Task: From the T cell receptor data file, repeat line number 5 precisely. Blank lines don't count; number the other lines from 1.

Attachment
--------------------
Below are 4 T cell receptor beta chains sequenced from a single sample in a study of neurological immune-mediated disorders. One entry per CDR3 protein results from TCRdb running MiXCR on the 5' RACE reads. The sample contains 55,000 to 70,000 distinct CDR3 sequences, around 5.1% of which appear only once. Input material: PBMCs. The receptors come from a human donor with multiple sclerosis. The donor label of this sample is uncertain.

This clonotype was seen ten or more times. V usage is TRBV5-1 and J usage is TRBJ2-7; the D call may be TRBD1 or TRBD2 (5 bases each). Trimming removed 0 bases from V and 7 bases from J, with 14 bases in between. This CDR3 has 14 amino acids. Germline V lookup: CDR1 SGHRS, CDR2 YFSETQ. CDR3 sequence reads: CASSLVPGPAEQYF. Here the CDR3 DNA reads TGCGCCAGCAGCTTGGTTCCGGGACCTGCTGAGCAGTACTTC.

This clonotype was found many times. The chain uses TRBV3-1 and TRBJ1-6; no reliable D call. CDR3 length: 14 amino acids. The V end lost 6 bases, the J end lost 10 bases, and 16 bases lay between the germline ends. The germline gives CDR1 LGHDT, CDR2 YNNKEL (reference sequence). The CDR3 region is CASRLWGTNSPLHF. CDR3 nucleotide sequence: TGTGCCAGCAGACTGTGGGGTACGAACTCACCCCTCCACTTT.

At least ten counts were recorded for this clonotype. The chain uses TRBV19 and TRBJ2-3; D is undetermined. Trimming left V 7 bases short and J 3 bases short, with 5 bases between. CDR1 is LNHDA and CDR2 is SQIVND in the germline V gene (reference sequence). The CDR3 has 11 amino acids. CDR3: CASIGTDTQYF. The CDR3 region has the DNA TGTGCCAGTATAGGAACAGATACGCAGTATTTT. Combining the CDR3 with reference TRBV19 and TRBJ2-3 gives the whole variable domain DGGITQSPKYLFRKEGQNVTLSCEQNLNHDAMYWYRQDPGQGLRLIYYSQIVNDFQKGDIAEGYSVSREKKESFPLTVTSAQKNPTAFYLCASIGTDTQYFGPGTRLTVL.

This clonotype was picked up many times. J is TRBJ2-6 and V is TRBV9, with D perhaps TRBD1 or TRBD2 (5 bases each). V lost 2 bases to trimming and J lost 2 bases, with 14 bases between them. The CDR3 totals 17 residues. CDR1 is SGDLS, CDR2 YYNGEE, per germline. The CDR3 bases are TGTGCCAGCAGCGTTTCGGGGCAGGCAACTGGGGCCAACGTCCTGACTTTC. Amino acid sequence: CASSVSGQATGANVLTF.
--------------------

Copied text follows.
This clonotype was picked up many times. J is TRBJ2-6 and V is TRBV9, with D perhaps TRBD1 or TRBD2 (5 bases each). V lost 2 bases to trimming and J lost 2 bases, with 14 bases between them. The CDR3 totals 17 residues. CDR1 is SGDLS, CDR2 YYNGEE, per germline. The CDR3 bases are TGTGCCAGCAGCGTTTCGGGGCAGGCAACTGGGGCCAACGTCCTGACTTTC. Amino acid sequence: CASSVSGQATGANVLTF.